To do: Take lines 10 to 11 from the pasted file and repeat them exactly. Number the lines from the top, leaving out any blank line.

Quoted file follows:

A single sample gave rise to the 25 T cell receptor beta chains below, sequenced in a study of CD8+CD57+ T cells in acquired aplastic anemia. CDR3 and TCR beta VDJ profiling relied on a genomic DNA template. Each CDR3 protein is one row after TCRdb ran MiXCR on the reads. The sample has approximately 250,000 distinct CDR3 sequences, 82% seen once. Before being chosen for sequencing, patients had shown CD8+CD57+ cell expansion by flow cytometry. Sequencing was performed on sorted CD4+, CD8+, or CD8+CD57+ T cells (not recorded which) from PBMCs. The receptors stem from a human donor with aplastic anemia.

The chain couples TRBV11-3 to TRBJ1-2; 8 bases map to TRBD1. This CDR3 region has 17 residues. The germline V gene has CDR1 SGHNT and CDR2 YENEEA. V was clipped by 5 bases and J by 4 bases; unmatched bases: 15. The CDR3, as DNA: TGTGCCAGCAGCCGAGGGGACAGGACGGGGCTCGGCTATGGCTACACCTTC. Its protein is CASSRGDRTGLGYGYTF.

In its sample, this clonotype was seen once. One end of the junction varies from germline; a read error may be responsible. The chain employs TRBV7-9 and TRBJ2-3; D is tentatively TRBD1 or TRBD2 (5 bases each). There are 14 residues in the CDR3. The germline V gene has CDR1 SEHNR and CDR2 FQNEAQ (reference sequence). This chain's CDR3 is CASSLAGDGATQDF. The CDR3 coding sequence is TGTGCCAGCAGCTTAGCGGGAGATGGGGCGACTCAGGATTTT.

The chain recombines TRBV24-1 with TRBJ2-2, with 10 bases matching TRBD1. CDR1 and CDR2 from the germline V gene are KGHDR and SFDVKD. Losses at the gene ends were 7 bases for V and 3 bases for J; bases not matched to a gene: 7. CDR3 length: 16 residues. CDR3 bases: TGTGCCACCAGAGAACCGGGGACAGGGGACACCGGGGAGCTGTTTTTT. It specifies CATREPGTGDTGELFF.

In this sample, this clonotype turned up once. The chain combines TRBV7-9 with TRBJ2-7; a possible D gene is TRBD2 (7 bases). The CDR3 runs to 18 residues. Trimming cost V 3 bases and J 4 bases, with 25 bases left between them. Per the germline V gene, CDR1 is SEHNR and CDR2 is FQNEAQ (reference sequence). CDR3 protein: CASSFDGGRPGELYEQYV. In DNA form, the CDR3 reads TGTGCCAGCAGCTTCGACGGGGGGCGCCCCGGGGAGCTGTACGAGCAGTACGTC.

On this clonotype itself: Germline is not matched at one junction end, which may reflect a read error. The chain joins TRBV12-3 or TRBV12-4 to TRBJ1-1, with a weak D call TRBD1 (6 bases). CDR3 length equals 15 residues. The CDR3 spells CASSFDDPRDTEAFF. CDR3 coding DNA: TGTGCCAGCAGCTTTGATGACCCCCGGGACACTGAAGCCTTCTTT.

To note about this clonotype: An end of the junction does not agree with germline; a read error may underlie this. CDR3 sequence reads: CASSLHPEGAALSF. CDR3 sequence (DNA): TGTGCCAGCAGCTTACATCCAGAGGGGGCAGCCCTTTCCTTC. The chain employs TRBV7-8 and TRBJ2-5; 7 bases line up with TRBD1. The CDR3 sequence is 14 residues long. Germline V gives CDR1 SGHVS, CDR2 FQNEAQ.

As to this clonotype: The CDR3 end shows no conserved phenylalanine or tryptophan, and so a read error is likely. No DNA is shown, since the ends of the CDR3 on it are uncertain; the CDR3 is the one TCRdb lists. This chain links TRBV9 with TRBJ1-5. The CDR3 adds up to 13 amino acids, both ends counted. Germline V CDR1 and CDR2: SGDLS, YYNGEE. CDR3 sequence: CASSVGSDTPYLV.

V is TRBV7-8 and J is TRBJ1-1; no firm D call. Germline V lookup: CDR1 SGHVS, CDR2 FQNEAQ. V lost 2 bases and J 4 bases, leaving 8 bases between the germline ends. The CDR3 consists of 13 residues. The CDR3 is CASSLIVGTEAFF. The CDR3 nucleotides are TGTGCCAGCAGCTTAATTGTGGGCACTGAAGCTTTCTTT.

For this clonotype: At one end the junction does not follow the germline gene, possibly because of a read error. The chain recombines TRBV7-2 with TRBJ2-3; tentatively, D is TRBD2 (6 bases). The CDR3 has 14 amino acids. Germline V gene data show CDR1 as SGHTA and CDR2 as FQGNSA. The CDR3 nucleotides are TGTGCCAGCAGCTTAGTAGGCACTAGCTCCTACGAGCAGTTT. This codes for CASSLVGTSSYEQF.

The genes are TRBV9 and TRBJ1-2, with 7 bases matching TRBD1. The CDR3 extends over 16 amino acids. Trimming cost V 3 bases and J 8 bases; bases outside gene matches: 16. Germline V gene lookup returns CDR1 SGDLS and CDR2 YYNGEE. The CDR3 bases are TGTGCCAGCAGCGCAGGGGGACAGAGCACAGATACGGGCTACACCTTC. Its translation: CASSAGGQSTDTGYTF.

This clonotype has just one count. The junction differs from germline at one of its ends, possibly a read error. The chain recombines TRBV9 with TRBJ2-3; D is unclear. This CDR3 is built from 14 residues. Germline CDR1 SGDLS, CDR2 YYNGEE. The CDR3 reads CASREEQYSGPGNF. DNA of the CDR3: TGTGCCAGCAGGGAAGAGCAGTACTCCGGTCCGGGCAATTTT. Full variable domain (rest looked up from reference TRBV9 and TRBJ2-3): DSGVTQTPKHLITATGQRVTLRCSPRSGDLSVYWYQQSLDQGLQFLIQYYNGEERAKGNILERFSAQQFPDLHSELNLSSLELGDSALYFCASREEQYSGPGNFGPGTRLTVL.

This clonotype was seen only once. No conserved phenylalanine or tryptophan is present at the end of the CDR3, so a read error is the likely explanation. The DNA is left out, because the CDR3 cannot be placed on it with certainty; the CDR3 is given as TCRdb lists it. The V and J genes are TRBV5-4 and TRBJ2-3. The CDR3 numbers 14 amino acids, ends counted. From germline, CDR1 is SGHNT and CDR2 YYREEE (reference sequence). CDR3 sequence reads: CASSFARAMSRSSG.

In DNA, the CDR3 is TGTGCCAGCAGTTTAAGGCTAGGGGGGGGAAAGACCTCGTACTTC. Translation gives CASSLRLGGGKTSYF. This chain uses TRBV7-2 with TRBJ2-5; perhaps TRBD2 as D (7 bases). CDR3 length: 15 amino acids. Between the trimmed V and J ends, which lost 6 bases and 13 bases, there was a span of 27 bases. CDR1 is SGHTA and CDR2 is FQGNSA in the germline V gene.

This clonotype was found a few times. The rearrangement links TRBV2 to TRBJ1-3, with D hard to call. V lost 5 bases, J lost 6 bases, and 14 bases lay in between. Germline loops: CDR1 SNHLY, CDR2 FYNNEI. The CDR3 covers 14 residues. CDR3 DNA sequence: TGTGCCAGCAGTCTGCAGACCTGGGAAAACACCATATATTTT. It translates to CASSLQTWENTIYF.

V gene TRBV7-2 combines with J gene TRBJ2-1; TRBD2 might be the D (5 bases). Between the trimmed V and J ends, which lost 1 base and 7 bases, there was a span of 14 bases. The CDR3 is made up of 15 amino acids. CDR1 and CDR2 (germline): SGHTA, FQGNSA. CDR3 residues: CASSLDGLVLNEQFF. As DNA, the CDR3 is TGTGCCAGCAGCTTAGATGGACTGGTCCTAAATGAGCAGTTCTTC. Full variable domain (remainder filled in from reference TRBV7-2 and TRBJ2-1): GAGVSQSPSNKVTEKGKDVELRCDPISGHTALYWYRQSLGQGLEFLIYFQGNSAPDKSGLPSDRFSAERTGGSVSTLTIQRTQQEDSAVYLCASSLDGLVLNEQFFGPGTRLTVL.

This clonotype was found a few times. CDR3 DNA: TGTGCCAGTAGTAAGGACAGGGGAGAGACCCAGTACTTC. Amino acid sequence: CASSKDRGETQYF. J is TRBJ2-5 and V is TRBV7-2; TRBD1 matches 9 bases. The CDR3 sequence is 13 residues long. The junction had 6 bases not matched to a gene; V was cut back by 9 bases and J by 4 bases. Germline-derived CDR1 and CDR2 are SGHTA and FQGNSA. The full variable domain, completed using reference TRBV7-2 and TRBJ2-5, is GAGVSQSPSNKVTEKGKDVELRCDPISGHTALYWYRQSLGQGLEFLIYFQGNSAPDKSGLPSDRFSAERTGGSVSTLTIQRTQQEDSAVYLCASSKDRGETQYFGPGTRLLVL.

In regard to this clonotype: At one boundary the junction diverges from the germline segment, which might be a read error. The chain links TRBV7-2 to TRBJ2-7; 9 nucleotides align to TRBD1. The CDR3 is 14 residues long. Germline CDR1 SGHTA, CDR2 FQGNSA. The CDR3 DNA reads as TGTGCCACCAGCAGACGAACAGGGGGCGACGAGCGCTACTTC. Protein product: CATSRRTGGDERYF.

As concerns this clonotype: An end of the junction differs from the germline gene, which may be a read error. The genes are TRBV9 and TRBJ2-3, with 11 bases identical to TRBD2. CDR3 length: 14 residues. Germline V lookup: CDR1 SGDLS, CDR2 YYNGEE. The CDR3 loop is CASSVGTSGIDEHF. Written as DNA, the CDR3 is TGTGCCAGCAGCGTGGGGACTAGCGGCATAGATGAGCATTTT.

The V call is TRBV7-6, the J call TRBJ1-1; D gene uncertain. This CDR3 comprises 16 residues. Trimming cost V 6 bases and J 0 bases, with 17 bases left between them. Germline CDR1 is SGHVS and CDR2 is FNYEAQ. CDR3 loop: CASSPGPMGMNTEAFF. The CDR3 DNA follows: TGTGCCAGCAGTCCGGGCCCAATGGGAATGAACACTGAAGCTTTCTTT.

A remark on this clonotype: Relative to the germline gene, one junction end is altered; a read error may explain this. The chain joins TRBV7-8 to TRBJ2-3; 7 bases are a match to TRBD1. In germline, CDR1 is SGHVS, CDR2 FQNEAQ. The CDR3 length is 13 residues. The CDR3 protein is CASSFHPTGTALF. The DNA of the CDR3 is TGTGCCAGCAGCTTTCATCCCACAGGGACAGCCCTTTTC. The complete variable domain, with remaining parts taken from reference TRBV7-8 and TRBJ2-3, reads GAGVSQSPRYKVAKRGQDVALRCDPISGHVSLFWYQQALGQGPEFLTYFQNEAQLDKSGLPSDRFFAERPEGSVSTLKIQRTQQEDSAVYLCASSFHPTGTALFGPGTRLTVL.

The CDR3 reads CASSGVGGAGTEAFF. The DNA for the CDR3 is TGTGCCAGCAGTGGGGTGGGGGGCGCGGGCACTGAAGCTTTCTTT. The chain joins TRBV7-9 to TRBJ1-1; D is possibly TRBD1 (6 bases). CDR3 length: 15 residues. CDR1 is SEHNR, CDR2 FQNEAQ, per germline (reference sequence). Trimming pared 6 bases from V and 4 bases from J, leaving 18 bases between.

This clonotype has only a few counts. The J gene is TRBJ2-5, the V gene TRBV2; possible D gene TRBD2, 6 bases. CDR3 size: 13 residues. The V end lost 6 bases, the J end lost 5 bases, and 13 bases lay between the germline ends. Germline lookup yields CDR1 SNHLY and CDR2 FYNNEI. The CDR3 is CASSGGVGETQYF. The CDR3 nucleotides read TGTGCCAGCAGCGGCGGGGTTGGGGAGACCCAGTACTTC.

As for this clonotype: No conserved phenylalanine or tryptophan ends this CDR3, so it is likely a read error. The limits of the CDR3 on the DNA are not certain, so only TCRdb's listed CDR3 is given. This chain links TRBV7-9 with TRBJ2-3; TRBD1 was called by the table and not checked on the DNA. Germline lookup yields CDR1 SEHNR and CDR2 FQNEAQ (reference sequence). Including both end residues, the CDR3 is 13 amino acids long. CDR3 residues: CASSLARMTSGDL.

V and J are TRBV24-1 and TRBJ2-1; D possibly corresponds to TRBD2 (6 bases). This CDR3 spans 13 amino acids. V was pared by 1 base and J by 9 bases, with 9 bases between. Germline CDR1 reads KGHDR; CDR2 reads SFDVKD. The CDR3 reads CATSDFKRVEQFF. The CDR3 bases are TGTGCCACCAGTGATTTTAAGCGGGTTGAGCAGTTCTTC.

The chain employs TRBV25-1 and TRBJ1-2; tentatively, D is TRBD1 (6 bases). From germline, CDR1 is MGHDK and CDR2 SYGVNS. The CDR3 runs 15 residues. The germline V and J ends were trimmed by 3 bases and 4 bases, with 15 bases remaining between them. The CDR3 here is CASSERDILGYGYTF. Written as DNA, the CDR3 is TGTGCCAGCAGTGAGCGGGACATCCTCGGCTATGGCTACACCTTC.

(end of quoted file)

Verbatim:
For this clonotype: At one end the junction does not follow the germline gene, possibly because of a read error. The chain recombines TRBV7-2 with TRBJ2-3; tentatively, D is TRBD2 (6 bases). The CDR3 has 14 amino acids. Germline V gene data show CDR1 as SGHTA and CDR2 as FQGNSA. The CDR3 nucleotides are TGTGCCAGCAGCTTAGTAGGCACTAGCTCCTACGAGCAGTTT. This codes for CASSLVGTSSYEQF.

The genes are TRBV9 and TRBJ1-2, with 7 bases matching TRBD1. The CDR3 extends over 16 amino acids. Trimming cost V 3 bases and J 8 bases; bases outside gene matches: 16. Germline V gene lookup returns CDR1 SGDLS and CDR2 YYNGEE. The CDR3 bases are TGTGCCAGCAGCGCAGGGGGACAGAGCACAGATACGGGCTACACCTTC. Its translation: CASSAGGQSTDTGYTF.